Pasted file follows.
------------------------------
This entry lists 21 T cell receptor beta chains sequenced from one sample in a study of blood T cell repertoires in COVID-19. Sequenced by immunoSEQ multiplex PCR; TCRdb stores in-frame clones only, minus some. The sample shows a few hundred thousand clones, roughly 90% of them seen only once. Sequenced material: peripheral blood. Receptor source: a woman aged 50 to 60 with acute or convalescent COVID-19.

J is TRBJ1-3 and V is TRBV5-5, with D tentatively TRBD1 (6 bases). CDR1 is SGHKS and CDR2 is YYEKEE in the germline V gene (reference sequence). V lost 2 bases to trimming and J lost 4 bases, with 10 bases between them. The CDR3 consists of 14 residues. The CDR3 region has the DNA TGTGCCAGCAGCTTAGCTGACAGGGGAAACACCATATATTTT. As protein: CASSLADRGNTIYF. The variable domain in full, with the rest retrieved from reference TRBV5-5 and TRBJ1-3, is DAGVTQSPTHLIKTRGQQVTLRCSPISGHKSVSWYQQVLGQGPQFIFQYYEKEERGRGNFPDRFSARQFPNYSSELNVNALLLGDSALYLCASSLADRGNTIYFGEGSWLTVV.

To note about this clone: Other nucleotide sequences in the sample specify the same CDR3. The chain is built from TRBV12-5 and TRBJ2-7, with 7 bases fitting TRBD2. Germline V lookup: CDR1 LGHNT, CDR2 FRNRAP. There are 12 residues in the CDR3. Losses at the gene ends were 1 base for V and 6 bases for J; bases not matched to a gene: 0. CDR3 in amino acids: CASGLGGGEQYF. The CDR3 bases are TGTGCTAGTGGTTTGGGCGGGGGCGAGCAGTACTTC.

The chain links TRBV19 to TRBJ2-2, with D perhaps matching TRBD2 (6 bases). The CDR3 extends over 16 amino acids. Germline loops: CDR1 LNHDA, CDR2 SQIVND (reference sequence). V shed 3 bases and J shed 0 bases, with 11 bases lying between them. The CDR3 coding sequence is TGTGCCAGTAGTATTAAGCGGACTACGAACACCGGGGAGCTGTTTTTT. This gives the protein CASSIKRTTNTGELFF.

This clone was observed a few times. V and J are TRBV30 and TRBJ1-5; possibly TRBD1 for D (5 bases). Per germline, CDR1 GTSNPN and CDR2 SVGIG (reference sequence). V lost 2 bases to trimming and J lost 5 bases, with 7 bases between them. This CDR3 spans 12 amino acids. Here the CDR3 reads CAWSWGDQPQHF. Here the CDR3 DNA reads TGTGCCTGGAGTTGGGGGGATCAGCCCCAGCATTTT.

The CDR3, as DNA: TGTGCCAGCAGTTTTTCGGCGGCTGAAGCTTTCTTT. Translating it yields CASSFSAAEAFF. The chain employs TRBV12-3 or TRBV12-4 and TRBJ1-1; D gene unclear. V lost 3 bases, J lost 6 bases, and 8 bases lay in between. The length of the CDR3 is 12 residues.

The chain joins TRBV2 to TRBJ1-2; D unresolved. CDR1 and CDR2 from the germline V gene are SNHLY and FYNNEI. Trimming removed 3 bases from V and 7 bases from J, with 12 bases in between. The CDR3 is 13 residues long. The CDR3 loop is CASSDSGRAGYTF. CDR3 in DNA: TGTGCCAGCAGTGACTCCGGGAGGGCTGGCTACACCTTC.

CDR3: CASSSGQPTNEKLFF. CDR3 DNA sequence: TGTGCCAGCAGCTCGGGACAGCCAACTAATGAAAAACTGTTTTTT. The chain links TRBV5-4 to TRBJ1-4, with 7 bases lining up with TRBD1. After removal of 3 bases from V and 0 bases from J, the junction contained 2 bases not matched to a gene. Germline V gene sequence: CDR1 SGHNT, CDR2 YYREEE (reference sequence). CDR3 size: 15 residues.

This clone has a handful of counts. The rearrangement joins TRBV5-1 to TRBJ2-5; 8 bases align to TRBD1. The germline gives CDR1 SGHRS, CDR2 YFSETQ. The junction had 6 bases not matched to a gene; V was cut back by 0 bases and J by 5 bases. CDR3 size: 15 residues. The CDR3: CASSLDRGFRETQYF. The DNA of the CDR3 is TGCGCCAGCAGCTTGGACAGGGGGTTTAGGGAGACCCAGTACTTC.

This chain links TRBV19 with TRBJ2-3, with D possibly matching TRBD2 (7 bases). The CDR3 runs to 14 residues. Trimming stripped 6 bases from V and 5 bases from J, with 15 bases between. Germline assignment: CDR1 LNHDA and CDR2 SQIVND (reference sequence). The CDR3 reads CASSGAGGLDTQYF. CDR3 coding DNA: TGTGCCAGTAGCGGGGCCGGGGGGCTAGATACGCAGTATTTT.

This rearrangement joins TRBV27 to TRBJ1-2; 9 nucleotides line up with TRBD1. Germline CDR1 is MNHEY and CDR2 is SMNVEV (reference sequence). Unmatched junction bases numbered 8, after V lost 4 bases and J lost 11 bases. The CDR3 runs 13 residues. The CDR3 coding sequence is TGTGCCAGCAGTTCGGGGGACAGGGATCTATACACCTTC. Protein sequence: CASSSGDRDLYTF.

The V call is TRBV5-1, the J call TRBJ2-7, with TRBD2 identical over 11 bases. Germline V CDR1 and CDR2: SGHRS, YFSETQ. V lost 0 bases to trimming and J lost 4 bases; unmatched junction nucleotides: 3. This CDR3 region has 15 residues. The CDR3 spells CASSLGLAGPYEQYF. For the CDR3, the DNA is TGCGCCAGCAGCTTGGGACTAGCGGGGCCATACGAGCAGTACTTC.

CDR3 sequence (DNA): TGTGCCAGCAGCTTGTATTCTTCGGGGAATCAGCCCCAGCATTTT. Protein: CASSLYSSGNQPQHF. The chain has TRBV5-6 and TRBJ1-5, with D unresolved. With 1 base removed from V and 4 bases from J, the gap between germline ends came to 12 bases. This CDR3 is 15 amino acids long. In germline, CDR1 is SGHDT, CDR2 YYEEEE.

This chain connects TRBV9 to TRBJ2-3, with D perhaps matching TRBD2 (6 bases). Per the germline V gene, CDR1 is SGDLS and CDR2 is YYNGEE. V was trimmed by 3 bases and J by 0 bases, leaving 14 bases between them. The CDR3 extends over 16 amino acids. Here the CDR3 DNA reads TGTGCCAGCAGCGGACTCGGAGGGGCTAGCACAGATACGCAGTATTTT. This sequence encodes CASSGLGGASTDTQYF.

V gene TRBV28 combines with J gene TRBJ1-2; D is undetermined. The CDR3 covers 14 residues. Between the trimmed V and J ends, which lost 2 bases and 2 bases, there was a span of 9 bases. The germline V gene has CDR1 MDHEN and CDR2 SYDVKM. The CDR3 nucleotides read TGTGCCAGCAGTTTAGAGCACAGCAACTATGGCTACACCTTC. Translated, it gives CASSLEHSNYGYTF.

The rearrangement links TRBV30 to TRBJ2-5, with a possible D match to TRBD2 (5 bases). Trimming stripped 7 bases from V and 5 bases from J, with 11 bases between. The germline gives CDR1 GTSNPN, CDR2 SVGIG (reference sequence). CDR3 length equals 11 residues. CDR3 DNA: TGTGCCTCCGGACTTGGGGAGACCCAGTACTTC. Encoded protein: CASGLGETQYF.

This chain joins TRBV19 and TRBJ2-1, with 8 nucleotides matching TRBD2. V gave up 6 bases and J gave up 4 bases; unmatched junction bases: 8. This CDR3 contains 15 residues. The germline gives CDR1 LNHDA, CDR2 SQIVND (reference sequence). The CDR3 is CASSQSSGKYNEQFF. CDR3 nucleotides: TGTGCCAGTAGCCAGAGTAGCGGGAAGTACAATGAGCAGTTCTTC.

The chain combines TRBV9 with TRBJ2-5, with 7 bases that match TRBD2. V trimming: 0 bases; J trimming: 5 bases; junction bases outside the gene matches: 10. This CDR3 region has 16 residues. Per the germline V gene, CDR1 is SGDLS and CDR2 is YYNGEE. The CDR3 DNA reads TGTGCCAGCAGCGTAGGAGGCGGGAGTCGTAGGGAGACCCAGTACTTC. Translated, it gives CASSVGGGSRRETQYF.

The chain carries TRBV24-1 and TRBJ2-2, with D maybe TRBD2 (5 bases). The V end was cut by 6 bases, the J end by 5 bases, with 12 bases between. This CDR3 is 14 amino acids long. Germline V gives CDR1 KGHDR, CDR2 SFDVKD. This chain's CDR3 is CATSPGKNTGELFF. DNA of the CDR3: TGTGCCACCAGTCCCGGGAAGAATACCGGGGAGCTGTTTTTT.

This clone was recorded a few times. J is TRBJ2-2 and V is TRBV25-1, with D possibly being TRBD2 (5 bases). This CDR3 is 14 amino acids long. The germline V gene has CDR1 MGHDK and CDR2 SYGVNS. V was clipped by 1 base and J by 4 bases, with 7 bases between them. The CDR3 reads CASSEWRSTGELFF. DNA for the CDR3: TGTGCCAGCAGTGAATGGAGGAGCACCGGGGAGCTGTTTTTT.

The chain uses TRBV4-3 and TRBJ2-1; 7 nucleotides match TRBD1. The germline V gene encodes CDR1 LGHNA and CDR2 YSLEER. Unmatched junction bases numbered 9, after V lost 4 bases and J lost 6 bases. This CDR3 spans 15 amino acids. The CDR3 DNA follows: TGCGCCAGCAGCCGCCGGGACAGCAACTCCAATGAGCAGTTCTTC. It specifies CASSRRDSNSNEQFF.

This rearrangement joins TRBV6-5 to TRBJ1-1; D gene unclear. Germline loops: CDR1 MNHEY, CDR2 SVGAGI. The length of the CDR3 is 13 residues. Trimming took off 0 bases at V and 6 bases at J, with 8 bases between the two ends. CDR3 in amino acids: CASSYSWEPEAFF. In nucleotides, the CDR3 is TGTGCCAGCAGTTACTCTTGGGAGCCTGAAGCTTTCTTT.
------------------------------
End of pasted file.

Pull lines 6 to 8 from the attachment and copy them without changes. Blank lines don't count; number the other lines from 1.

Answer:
The CDR3, as DNA: TGTGCCAGCAGTTTTTCGGCGGCTGAAGCTTTCTTT. Translating it yields CASSFSAAEAFF. The chain employs TRBV12-3 or TRBV12-4 and TRBJ1-1; D gene unclear. V lost 3 bases, J lost 6 bases, and 8 bases lay in between. The length of the CDR3 is 12 residues.

The chain joins TRBV2 to TRBJ1-2; D unresolved. CDR1 and CDR2 from the germline V gene are SNHLY and FYNNEI. Trimming removed 3 bases from V and 7 bases from J, with 12 bases in between. The CDR3 is 13 residues long. The CDR3 loop is CASSDSGRAGYTF. CDR3 in DNA: TGTGCCAGCAGTGACTCCGGGAGGGCTGGCTACACCTTC.

CDR3: CASSSGQPTNEKLFF. CDR3 DNA sequence: TGTGCCAGCAGCTCGGGACAGCCAACTAATGAAAAACTGTTTTTT. The chain links TRBV5-4 to TRBJ1-4, with 7 bases lining up with TRBD1. After removal of 3 bases from V and 0 bases from J, the junction contained 2 bases not matched to a gene. Germline V gene sequence: CDR1 SGHNT, CDR2 YYREEE (reference sequence). CDR3 size: 15 residues.